19/02/2013

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BBC iPlayer, the free service that lets you catch up with TV programmes, has been criticised by an In Touch listener who says he's waiting too long for audio description services. Liam O'Carroll claims he has to wait up to a week for the service to be available on some programmes; on others, there's no audio description at all, he says, meaning he's missing out on his favourite series. We'll ask the BBC iPlayer team what its commitment is, and get an insight into how audio described programmes make it onto the iPlayer.

How safe is it to cross the road if you're visually impaired? Road regulations like 'safe to cross', which state that the green man should be on for a minimum of just four seconds, have led to concerns that local councils are putting traffic flow before the safety of pedestrians. We'll hear an example from Leek, where one guide dog user says new traffic layouts are impeding his journey into town. And we'll find out what devices and measures councils are putting in place to ensure that the visually impaired can be confident when they use the roads.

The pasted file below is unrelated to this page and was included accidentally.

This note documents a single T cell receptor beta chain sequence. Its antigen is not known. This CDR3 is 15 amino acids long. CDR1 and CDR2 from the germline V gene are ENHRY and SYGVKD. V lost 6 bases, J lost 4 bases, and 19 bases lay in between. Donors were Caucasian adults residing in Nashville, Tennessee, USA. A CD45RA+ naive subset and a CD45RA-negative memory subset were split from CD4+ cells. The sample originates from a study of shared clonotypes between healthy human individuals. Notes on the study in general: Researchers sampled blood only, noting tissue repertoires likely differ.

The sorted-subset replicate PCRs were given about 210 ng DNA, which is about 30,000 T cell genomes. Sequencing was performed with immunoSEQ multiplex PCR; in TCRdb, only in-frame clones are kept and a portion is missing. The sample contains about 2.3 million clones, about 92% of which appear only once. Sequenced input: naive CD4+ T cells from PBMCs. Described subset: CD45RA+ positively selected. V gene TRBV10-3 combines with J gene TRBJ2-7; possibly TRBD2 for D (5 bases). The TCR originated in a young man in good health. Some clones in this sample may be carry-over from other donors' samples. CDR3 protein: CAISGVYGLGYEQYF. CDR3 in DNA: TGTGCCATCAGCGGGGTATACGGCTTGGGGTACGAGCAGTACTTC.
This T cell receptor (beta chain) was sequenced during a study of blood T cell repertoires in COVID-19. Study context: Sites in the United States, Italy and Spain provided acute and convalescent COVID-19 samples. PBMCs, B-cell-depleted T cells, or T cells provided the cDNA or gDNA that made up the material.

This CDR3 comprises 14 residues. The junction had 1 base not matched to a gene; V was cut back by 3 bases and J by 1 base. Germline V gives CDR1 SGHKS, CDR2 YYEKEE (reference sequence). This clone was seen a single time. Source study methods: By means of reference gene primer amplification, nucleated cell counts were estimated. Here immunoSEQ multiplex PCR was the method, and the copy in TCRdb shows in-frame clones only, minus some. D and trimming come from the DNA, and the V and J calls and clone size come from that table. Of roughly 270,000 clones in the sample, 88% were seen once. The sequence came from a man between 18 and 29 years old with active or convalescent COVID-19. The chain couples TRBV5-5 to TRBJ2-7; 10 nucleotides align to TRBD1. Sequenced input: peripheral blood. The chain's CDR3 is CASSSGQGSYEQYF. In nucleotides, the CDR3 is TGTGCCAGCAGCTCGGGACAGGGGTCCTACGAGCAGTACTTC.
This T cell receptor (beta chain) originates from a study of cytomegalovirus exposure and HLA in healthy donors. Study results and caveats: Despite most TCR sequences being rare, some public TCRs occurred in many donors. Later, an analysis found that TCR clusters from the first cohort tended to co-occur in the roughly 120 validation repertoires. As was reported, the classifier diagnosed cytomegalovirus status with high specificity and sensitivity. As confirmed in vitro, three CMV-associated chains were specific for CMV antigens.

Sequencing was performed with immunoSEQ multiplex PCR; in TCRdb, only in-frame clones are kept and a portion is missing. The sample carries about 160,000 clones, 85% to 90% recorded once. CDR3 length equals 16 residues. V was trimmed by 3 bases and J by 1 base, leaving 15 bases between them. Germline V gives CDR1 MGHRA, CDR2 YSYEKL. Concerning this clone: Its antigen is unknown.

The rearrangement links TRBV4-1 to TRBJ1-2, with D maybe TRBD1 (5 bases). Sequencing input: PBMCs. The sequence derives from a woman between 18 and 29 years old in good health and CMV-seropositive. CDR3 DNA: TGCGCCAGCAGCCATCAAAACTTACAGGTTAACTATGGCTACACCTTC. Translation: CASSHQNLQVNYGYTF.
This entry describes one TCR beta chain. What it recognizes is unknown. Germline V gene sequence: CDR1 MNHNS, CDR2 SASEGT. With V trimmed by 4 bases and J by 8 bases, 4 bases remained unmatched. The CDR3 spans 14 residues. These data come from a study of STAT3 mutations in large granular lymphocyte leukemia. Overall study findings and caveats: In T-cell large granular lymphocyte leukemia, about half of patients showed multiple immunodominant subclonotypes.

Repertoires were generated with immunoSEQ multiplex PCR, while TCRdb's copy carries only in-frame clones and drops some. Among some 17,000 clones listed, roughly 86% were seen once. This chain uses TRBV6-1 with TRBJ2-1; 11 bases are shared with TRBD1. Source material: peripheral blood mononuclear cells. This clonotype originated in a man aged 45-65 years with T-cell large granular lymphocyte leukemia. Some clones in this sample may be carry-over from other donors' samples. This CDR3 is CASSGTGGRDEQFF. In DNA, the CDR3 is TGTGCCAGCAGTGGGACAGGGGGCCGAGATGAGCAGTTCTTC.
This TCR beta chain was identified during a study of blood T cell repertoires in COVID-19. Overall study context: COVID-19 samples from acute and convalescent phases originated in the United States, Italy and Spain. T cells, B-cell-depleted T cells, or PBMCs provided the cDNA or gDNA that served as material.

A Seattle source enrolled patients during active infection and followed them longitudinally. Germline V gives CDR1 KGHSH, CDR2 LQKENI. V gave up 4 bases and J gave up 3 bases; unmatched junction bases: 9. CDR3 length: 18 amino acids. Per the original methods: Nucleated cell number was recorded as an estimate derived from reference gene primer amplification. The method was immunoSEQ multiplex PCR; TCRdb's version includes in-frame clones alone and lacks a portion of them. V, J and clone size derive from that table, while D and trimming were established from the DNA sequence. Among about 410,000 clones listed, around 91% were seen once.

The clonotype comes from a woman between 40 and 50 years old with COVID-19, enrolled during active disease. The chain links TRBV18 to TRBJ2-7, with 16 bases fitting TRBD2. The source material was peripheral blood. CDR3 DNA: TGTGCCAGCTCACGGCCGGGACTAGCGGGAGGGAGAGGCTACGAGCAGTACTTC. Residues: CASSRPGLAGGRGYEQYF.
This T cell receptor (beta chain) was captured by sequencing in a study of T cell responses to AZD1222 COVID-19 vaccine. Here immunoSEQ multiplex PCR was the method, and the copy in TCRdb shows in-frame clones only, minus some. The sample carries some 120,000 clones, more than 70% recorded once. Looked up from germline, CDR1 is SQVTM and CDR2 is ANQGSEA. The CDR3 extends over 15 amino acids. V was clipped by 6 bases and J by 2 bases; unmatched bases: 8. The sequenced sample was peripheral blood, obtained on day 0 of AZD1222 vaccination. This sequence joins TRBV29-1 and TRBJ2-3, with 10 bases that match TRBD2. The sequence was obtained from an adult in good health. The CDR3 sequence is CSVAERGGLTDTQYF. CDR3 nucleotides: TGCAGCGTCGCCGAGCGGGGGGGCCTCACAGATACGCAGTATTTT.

In the next in our series on extreme sports, reporter Tony Sheerman goes speed-boating on the Thames. He meets entrepreneur Paul Nichol whose business arranges leisure activities for visually impaired and disabled people. Paul, who is himself blind, talks to Tony about why and how he started his events business, the challenges he faced and why he thinks he's cornered a gap in the market.

The presenter is Peter White. The producer is Katy Takatsuki.

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20 minutes

Last on

Tue 19 Feb 2013 20:40
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